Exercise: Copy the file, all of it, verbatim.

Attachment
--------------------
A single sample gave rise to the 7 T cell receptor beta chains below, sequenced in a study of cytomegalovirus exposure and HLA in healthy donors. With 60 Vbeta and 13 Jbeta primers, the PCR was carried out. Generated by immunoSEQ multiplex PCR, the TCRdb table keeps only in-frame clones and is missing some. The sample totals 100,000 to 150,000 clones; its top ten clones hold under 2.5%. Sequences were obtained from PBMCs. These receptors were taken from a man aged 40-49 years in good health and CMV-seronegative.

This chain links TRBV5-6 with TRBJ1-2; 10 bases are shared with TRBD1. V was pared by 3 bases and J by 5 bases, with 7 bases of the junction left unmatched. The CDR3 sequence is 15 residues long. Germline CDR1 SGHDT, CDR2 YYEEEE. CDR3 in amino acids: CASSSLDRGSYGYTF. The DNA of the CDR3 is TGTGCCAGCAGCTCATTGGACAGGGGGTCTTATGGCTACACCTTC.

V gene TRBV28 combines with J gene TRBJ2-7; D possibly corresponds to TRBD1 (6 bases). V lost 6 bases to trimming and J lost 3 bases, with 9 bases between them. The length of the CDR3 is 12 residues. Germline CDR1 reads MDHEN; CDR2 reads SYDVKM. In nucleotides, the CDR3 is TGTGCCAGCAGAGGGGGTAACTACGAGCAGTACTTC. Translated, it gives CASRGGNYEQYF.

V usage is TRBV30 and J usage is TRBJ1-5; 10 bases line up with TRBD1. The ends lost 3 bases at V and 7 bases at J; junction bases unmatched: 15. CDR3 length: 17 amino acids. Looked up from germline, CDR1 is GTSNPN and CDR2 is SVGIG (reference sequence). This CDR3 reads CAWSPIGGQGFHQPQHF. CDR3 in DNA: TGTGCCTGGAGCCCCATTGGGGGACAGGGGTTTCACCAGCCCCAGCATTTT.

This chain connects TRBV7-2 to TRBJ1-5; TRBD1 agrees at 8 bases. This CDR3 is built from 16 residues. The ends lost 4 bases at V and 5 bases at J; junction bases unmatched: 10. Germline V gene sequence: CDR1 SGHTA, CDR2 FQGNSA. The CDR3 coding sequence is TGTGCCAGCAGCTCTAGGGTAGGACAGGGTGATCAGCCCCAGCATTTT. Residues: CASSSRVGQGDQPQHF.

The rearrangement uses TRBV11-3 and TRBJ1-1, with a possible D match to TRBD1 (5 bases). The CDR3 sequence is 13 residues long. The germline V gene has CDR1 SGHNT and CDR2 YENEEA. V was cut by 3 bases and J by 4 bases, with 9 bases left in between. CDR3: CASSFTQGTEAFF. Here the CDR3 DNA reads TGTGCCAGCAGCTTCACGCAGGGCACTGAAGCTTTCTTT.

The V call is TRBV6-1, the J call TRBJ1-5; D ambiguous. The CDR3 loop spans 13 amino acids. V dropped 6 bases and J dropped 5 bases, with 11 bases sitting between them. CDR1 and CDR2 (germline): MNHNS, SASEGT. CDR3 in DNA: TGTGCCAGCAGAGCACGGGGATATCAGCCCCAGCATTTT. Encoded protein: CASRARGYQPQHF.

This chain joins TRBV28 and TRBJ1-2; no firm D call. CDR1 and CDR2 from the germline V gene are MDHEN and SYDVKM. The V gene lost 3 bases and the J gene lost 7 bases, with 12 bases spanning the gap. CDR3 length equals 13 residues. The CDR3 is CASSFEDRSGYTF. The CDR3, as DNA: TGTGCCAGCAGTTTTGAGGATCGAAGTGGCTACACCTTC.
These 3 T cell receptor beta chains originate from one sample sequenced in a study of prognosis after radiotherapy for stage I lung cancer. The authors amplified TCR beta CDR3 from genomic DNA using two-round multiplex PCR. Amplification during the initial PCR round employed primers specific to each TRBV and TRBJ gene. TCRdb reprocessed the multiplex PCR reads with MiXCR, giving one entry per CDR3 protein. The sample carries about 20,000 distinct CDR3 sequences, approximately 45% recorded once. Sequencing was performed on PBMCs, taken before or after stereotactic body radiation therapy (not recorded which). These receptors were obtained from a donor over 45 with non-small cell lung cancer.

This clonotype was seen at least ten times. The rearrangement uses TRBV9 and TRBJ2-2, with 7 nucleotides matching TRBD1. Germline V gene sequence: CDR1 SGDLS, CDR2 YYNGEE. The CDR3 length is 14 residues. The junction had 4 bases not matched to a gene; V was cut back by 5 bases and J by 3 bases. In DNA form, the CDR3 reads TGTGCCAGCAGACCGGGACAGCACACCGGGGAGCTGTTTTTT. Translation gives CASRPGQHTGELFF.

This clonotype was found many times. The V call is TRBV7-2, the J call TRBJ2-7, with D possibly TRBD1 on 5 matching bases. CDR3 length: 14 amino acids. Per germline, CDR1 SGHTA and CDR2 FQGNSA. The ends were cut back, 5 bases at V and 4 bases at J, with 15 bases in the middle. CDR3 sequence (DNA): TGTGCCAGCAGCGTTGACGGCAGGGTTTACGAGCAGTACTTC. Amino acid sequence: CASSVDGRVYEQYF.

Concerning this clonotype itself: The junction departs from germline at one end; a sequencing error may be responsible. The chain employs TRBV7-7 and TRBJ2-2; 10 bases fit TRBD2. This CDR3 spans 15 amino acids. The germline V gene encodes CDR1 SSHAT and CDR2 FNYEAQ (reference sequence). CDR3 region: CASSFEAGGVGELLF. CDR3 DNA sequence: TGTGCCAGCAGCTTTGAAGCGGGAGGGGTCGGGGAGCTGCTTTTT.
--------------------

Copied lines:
A single sample gave rise to the 7 T cell receptor beta chains below, sequenced in a study of cytomegalovirus exposure and HLA in healthy donors. With 60 Vbeta and 13 Jbeta primers, the PCR was carried out. Generated by immunoSEQ multiplex PCR, the TCRdb table keeps only in-frame clones and is missing some. The sample totals 100,000 to 150,000 clones; its top ten clones hold under 2.5%. Sequences were obtained from PBMCs. These receptors were taken from a man aged 40-49 years in good health and CMV-seronegative.

This chain links TRBV5-6 with TRBJ1-2; 10 bases are shared with TRBD1. V was pared by 3 bases and J by 5 bases, with 7 bases of the junction left unmatched. The CDR3 sequence is 15 residues long. Germline CDR1 SGHDT, CDR2 YYEEEE. CDR3 in amino acids: CASSSLDRGSYGYTF. The DNA of the CDR3 is TGTGCCAGCAGCTCATTGGACAGGGGGTCTTATGGCTACACCTTC.

V gene TRBV28 combines with J gene TRBJ2-7; D possibly corresponds to TRBD1 (6 bases). V lost 6 bases to trimming and J lost 3 bases, with 9 bases between them. The length of the CDR3 is 12 residues. Germline CDR1 reads MDHEN; CDR2 reads SYDVKM. In nucleotides, the CDR3 is TGTGCCAGCAGAGGGGGTAACTACGAGCAGTACTTC. Translated, it gives CASRGGNYEQYF.

V usage is TRBV30 and J usage is TRBJ1-5; 10 bases line up with TRBD1. The ends lost 3 bases at V and 7 bases at J; junction bases unmatched: 15. CDR3 length: 17 amino acids. Looked up from germline, CDR1 is GTSNPN and CDR2 is SVGIG (reference sequence). This CDR3 reads CAWSPIGGQGFHQPQHF. CDR3 in DNA: TGTGCCTGGAGCCCCATTGGGGGACAGGGGTTTCACCAGCCCCAGCATTTT.

This chain connects TRBV7-2 to TRBJ1-5; TRBD1 agrees at 8 bases. This CDR3 is built from 16 residues. The ends lost 4 bases at V and 5 bases at J; junction bases unmatched: 10. Germline V gene sequence: CDR1 SGHTA, CDR2 FQGNSA. The CDR3 coding sequence is TGTGCCAGCAGCTCTAGGGTAGGACAGGGTGATCAGCCCCAGCATTTT. Residues: CASSSRVGQGDQPQHF.

The rearrangement uses TRBV11-3 and TRBJ1-1, with a possible D match to TRBD1 (5 bases). The CDR3 sequence is 13 residues long. The germline V gene has CDR1 SGHNT and CDR2 YENEEA. V was cut by 3 bases and J by 4 bases, with 9 bases left in between. CDR3: CASSFTQGTEAFF. Here the CDR3 DNA reads TGTGCCAGCAGCTTCACGCAGGGCACTGAAGCTTTCTTT.

The V call is TRBV6-1, the J call TRBJ1-5; D ambiguous. The CDR3 loop spans 13 amino acids. V dropped 6 bases and J dropped 5 bases, with 11 bases sitting between them. CDR1 and CDR2 (germline): MNHNS, SASEGT. CDR3 in DNA: TGTGCCAGCAGAGCACGGGGATATCAGCCCCAGCATTTT. Encoded protein: CASRARGYQPQHF.

This chain joins TRBV28 and TRBJ1-2; no firm D call. CDR1 and CDR2 from the germline V gene are MDHEN and SYDVKM. The V gene lost 3 bases and the J gene lost 7 bases, with 12 bases spanning the gap. CDR3 length equals 13 residues. The CDR3 is CASSFEDRSGYTF. The CDR3, as DNA: TGTGCCAGCAGTTTTGAGGATCGAAGTGGCTACACCTTC.
These 3 T cell receptor beta chains originate from one sample sequenced in a study of prognosis after radiotherapy for stage I lung cancer. The authors amplified TCR beta CDR3 from genomic DNA using two-round multiplex PCR. Amplification during the initial PCR round employed primers specific to each TRBV and TRBJ gene. TCRdb reprocessed the multiplex PCR reads with MiXCR, giving one entry per CDR3 protein. The sample carries about 20,000 distinct CDR3 sequences, approximately 45% recorded once. Sequencing was performed on PBMCs, taken before or after stereotactic body radiation therapy (not recorded which). These receptors were obtained from a donor over 45 with non-small cell lung cancer.

This clonotype was seen at least ten times. The rearrangement uses TRBV9 and TRBJ2-2, with 7 nucleotides matching TRBD1. Germline V gene sequence: CDR1 SGDLS, CDR2 YYNGEE. The CDR3 length is 14 residues. The junction had 4 bases not matched to a gene; V was cut back by 5 bases and J by 3 bases. In DNA form, the CDR3 reads TGTGCCAGCAGACCGGGACAGCACACCGGGGAGCTGTTTTTT. Translation gives CASRPGQHTGELFF.

This clonotype was found many times. The V call is TRBV7-2, the J call TRBJ2-7, with D possibly TRBD1 on 5 matching bases. CDR3 length: 14 amino acids. Per germline, CDR1 SGHTA and CDR2 FQGNSA. The ends were cut back, 5 bases at V and 4 bases at J, with 15 bases in the middle. CDR3 sequence (DNA): TGTGCCAGCAGCGTTGACGGCAGGGTTTACGAGCAGTACTTC. Amino acid sequence: CASSVDGRVYEQYF.

Concerning this clonotype itself: The junction departs from germline at one end; a sequencing error may be responsible. The chain employs TRBV7-7 and TRBJ2-2; 10 bases fit TRBD2. This CDR3 spans 15 amino acids. The germline V gene encodes CDR1 SSHAT and CDR2 FNYEAQ (reference sequence). CDR3 region: CASSFEAGGVGELLF. CDR3 DNA sequence: TGTGCCAGCAGCTTTGAAGCGGGAGGGGTCGGGGAGCTGCTTTTT.